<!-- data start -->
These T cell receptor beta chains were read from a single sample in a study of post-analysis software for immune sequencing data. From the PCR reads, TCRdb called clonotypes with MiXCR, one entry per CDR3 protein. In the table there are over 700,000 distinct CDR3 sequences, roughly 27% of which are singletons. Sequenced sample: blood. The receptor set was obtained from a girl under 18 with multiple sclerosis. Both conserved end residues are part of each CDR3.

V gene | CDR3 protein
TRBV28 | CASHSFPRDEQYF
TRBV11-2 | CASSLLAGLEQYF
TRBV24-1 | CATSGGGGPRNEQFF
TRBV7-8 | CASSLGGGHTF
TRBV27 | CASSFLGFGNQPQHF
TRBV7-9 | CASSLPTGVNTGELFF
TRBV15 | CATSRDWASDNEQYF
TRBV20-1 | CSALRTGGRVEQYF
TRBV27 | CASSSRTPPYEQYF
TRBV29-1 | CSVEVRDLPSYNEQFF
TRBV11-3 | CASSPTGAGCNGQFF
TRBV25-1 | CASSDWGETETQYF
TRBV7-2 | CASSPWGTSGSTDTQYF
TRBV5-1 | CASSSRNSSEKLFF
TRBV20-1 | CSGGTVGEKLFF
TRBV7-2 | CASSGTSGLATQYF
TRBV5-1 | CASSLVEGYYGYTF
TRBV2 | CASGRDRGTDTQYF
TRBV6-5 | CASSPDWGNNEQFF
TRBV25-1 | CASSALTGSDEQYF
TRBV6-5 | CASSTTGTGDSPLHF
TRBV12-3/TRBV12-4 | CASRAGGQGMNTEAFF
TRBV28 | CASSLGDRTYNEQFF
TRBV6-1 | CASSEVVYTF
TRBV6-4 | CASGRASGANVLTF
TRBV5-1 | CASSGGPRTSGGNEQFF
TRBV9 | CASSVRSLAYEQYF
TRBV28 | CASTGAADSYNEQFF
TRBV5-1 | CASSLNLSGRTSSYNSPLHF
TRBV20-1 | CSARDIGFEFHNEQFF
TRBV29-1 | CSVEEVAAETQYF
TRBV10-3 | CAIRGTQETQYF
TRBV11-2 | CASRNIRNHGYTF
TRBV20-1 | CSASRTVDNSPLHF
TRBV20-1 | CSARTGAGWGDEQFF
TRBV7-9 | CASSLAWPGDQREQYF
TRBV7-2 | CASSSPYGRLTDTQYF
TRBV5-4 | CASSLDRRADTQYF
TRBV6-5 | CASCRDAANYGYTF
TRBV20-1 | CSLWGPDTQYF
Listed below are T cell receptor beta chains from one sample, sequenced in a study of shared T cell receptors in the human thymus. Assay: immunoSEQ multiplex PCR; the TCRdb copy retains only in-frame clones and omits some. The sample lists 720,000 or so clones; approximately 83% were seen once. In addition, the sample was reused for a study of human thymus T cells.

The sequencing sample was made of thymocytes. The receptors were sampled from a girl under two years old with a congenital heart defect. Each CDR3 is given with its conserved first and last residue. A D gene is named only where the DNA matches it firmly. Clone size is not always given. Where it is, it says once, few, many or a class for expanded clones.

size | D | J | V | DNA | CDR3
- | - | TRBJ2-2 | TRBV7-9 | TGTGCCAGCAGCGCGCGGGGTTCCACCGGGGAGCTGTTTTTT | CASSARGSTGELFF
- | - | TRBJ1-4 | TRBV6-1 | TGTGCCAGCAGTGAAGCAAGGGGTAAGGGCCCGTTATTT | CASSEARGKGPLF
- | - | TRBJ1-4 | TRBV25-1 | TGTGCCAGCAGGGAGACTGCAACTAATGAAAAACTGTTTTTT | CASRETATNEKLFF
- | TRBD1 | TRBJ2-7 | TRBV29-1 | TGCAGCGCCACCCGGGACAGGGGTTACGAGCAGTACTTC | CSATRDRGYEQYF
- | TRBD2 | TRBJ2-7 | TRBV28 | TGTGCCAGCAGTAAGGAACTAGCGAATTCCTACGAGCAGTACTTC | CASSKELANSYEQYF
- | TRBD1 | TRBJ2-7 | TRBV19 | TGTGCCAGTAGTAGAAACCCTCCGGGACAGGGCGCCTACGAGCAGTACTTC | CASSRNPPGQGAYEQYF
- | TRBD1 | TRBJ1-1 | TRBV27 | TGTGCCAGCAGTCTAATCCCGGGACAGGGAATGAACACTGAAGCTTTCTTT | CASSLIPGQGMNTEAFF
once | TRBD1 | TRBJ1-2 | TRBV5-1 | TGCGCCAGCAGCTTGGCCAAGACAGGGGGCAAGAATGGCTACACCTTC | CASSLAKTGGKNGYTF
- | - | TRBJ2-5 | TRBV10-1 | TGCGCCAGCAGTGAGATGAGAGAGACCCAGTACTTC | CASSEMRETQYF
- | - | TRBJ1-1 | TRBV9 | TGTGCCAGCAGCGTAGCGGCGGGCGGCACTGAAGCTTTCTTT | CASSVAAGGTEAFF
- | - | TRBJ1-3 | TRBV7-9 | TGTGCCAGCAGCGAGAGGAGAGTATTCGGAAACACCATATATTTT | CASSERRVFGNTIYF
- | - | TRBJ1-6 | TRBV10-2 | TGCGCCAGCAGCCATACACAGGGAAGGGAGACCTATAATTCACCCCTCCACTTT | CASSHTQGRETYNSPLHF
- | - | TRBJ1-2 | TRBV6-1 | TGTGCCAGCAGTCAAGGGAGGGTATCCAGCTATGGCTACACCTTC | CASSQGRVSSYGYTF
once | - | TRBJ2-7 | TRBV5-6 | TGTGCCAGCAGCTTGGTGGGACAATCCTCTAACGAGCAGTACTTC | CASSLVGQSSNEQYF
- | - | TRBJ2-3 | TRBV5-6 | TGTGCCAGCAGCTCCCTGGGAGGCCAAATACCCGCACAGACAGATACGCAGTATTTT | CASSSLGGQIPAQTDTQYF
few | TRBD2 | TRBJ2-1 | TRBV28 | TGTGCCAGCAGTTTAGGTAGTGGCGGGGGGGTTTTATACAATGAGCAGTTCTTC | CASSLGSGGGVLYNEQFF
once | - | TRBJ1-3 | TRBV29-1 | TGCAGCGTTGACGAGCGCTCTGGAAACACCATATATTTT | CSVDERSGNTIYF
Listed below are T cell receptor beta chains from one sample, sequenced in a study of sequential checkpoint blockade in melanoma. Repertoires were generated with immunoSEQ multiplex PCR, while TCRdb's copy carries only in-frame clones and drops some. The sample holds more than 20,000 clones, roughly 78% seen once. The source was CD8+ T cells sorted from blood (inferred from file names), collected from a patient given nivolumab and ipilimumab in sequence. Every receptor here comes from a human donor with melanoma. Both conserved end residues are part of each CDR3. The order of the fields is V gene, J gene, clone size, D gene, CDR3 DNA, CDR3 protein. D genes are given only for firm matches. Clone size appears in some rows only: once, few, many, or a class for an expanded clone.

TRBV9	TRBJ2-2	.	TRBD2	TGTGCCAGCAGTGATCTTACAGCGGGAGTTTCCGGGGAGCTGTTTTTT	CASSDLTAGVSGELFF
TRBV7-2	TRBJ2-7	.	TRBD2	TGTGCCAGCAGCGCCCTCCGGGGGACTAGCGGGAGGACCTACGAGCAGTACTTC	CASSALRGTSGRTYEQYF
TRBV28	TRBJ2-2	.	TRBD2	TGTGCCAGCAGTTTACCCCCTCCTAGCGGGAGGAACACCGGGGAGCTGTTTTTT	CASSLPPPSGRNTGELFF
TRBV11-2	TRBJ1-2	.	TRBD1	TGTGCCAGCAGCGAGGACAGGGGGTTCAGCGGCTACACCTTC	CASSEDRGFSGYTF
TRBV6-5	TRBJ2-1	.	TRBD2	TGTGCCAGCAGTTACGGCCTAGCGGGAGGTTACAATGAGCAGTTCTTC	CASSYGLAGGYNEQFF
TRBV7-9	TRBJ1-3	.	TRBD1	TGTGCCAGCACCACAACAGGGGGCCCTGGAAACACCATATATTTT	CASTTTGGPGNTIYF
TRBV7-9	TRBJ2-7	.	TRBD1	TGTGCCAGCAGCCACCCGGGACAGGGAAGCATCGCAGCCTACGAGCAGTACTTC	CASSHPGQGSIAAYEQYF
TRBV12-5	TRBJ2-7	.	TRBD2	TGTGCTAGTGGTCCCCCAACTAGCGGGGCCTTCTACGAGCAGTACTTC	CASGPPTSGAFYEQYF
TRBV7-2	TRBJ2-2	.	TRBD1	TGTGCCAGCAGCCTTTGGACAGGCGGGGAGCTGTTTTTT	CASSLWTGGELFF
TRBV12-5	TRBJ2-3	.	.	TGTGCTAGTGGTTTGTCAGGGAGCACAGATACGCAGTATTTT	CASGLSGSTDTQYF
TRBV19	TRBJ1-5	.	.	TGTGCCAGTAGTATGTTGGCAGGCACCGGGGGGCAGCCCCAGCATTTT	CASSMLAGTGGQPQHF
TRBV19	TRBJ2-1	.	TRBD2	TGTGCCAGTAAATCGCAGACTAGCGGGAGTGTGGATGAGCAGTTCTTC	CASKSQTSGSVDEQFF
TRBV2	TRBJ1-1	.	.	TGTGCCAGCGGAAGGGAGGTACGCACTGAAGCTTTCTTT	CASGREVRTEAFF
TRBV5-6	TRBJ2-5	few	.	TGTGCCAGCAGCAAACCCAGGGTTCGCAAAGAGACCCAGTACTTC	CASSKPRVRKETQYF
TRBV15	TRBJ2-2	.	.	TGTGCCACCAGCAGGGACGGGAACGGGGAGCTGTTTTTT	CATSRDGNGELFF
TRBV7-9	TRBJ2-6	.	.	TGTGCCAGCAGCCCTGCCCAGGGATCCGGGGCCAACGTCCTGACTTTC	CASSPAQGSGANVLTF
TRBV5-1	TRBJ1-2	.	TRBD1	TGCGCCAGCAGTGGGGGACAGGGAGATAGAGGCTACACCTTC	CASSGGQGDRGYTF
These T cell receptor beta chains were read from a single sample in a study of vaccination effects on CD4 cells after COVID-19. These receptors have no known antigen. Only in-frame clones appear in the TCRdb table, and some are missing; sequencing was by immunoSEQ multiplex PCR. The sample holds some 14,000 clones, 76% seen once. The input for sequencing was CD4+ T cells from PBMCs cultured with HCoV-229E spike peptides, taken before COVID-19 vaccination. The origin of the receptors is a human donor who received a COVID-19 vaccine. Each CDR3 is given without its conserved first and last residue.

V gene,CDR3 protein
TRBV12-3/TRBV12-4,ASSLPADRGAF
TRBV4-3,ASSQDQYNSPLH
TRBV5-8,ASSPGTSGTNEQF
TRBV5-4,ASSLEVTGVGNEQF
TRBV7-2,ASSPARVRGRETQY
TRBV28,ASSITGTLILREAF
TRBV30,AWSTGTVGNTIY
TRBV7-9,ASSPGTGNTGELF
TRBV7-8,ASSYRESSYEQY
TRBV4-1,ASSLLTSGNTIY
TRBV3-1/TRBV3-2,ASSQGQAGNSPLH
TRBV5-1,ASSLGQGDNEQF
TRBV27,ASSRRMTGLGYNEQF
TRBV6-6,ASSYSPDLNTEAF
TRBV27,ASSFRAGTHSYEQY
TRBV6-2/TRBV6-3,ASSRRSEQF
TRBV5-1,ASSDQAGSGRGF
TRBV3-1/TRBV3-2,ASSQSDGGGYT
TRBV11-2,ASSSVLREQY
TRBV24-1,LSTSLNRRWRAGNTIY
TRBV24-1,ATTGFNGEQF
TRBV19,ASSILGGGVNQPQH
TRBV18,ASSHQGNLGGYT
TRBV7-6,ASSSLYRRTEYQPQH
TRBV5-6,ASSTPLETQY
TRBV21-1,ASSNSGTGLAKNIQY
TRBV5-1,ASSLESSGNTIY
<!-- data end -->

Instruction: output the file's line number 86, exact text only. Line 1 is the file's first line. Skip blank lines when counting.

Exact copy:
TRBV5-4,ASSLEVTGVGNEQF